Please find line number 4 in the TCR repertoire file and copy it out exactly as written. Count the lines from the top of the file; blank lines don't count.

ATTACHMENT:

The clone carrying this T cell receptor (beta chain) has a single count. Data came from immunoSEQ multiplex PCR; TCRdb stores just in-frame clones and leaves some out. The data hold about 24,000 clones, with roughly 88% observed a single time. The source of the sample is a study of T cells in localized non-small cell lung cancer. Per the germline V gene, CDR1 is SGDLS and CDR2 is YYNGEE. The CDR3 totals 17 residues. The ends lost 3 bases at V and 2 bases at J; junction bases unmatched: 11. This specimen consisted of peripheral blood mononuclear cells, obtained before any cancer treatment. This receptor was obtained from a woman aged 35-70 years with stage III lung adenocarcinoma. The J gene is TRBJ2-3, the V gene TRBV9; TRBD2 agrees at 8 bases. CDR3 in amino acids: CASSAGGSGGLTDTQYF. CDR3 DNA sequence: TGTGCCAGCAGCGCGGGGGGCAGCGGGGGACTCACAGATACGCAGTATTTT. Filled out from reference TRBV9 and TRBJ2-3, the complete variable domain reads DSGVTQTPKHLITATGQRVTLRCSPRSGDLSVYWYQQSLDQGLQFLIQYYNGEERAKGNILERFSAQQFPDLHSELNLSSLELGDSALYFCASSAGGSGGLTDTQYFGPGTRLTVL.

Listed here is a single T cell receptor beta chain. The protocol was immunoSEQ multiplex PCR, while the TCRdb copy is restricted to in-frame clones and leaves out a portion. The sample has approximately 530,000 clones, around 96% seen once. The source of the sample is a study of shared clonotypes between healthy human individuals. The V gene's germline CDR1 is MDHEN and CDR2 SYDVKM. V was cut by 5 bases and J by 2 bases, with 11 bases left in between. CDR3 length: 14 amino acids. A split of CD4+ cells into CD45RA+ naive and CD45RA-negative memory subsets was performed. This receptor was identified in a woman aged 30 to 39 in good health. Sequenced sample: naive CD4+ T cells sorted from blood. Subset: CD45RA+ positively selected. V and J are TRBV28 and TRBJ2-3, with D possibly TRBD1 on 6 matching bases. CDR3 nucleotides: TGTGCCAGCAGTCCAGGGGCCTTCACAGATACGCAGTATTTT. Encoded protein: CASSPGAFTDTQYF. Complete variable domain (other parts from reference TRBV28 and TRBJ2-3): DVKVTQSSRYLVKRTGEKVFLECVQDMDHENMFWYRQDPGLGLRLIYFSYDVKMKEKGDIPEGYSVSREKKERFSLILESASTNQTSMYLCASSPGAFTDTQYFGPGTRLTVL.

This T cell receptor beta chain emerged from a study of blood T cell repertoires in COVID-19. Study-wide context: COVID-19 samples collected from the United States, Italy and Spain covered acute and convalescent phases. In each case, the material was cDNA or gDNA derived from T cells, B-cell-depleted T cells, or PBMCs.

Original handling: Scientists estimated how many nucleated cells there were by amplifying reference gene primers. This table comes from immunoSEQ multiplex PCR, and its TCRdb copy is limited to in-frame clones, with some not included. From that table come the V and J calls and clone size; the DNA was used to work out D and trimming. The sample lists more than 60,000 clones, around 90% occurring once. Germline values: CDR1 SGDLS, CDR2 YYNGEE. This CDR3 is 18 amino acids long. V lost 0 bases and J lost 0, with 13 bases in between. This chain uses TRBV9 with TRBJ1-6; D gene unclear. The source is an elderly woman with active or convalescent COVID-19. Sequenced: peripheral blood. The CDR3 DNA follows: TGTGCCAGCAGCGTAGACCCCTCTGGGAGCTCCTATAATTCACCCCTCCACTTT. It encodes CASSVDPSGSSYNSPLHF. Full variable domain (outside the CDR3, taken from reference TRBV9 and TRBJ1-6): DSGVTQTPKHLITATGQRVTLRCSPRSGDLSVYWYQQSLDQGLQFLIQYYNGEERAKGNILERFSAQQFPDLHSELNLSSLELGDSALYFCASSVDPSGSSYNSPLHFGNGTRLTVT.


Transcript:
Original handling: Scientists estimated how many nucleated cells there were by amplifying reference gene primers. This table comes from immunoSEQ multiplex PCR, and its TCRdb copy is limited to in-frame clones, with some not included. From that table come the V and J calls and clone size; the DNA was used to work out D and trimming. The sample lists more than 60,000 clones, around 90% occurring once. Germline values: CDR1 SGDLS, CDR2 YYNGEE. This CDR3 is 18 amino acids long. V lost 0 bases and J lost 0, with 13 bases in between. This chain uses TRBV9 with TRBJ1-6; D gene unclear. The source is an elderly woman with active or convalescent COVID-19. Sequenced: peripheral blood. The CDR3 DNA follows: TGTGCCAGCAGCGTAGACCCCTCTGGGAGCTCCTATAATTCACCCCTCCACTTT. It encodes CASSVDPSGSSYNSPLHF. Full variable domain (outside the CDR3, taken from reference TRBV9 and TRBJ1-6): DSGVTQTPKHLITATGQRVTLRCSPRSGDLSVYWYQQSLDQGLQFLIQYYNGEERAKGNILERFSAQQFPDLHSELNLSSLELGDSALYFCASSVDPSGSSYNSPLHFGNGTRLTVT.